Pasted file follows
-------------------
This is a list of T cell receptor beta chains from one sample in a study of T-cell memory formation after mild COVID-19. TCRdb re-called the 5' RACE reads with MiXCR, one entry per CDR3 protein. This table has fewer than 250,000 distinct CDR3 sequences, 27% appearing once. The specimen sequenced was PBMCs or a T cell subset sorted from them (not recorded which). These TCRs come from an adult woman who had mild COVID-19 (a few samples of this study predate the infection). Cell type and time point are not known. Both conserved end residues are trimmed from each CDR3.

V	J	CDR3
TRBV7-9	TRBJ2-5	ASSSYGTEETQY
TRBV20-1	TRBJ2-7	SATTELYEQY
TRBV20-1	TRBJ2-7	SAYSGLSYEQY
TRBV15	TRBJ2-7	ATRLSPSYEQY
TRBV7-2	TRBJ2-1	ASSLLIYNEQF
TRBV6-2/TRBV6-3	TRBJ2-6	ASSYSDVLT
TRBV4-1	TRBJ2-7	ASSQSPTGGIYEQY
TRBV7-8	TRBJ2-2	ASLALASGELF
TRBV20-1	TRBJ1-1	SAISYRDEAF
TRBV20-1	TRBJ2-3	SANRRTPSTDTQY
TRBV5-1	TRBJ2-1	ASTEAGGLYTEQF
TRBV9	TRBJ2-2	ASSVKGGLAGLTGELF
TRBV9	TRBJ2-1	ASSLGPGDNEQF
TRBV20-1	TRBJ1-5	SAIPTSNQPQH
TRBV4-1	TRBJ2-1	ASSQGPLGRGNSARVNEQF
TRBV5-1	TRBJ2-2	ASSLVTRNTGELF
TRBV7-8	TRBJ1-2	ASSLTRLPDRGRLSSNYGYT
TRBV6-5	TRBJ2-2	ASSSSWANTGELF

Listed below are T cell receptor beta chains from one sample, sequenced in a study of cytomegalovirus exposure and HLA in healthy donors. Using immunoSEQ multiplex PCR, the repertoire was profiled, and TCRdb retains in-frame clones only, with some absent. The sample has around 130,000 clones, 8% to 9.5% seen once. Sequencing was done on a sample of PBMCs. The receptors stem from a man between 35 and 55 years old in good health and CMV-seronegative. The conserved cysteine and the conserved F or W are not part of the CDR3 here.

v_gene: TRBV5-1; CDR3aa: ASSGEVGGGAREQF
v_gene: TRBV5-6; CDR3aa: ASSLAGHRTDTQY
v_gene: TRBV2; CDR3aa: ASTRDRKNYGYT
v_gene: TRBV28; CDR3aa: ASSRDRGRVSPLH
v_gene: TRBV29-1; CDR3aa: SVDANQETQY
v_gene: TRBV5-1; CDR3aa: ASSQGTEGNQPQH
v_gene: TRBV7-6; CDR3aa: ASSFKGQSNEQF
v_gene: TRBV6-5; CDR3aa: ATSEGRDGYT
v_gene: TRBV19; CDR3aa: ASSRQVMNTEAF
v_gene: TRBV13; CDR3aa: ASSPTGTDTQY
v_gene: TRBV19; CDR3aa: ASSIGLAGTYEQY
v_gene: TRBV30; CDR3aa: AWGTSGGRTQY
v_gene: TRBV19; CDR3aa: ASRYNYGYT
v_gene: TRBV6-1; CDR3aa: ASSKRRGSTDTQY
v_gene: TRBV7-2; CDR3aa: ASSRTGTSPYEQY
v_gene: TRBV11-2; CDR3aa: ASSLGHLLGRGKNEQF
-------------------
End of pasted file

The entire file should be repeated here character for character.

This is a list of T cell receptor beta chains from one sample in a study of T-cell memory formation after mild COVID-19. TCRdb re-called the 5' RACE reads with MiXCR, one entry per CDR3 protein. This table has fewer than 250,000 distinct CDR3 sequences, 27% appearing once. The specimen sequenced was PBMCs or a T cell subset sorted from them (not recorded which). These TCRs come from an adult woman who had mild COVID-19 (a few samples of this study predate the infection). Cell type and time point are not known. Both conserved end residues are trimmed from each CDR3.

V	J	CDR3
TRBV7-9	TRBJ2-5	ASSSYGTEETQY
TRBV20-1	TRBJ2-7	SATTELYEQY
TRBV20-1	TRBJ2-7	SAYSGLSYEQY
TRBV15	TRBJ2-7	ATRLSPSYEQY
TRBV7-2	TRBJ2-1	ASSLLIYNEQF
TRBV6-2/TRBV6-3	TRBJ2-6	ASSYSDVLT
TRBV4-1	TRBJ2-7	ASSQSPTGGIYEQY
TRBV7-8	TRBJ2-2	ASLALASGELF
TRBV20-1	TRBJ1-1	SAISYRDEAF
TRBV20-1	TRBJ2-3	SANRRTPSTDTQY
TRBV5-1	TRBJ2-1	ASTEAGGLYTEQF
TRBV9	TRBJ2-2	ASSVKGGLAGLTGELF
TRBV9	TRBJ2-1	ASSLGPGDNEQF
TRBV20-1	TRBJ1-5	SAIPTSNQPQH
TRBV4-1	TRBJ2-1	ASSQGPLGRGNSARVNEQF
TRBV5-1	TRBJ2-2	ASSLVTRNTGELF
TRBV7-8	TRBJ1-2	ASSLTRLPDRGRLSSNYGYT
TRBV6-5	TRBJ2-2	ASSSSWANTGELF

Listed below are T cell receptor beta chains from one sample, sequenced in a study of cytomegalovirus exposure and HLA in healthy donors. Using immunoSEQ multiplex PCR, the repertoire was profiled, and TCRdb retains in-frame clones only, with some absent. The sample has around 130,000 clones, 8% to 9.5% seen once. Sequencing was done on a sample of PBMCs. The receptors stem from a man between 35 and 55 years old in good health and CMV-seronegative. The conserved cysteine and the conserved F or W are not part of the CDR3 here.

v_gene: TRBV5-1; CDR3aa: ASSGEVGGGAREQF
v_gene: TRBV5-6; CDR3aa: ASSLAGHRTDTQY
v_gene: TRBV2; CDR3aa: ASTRDRKNYGYT
v_gene: TRBV28; CDR3aa: ASSRDRGRVSPLH
v_gene: TRBV29-1; CDR3aa: SVDANQETQY
v_gene: TRBV5-1; CDR3aa: ASSQGTEGNQPQH
v_gene: TRBV7-6; CDR3aa: ASSFKGQSNEQF
v_gene: TRBV6-5; CDR3aa: ATSEGRDGYT
v_gene: TRBV19; CDR3aa: ASSRQVMNTEAF
v_gene: TRBV13; CDR3aa: ASSPTGTDTQY
v_gene: TRBV19; CDR3aa: ASSIGLAGTYEQY
v_gene: TRBV30; CDR3aa: AWGTSGGRTQY
v_gene: TRBV19; CDR3aa: ASRYNYGYT
v_gene: TRBV6-1; CDR3aa: ASSKRRGSTDTQY
v_gene: TRBV7-2; CDR3aa: ASSRTGTSPYEQY
v_gene: TRBV11-2; CDR3aa: ASSLGHLLGRGKNEQF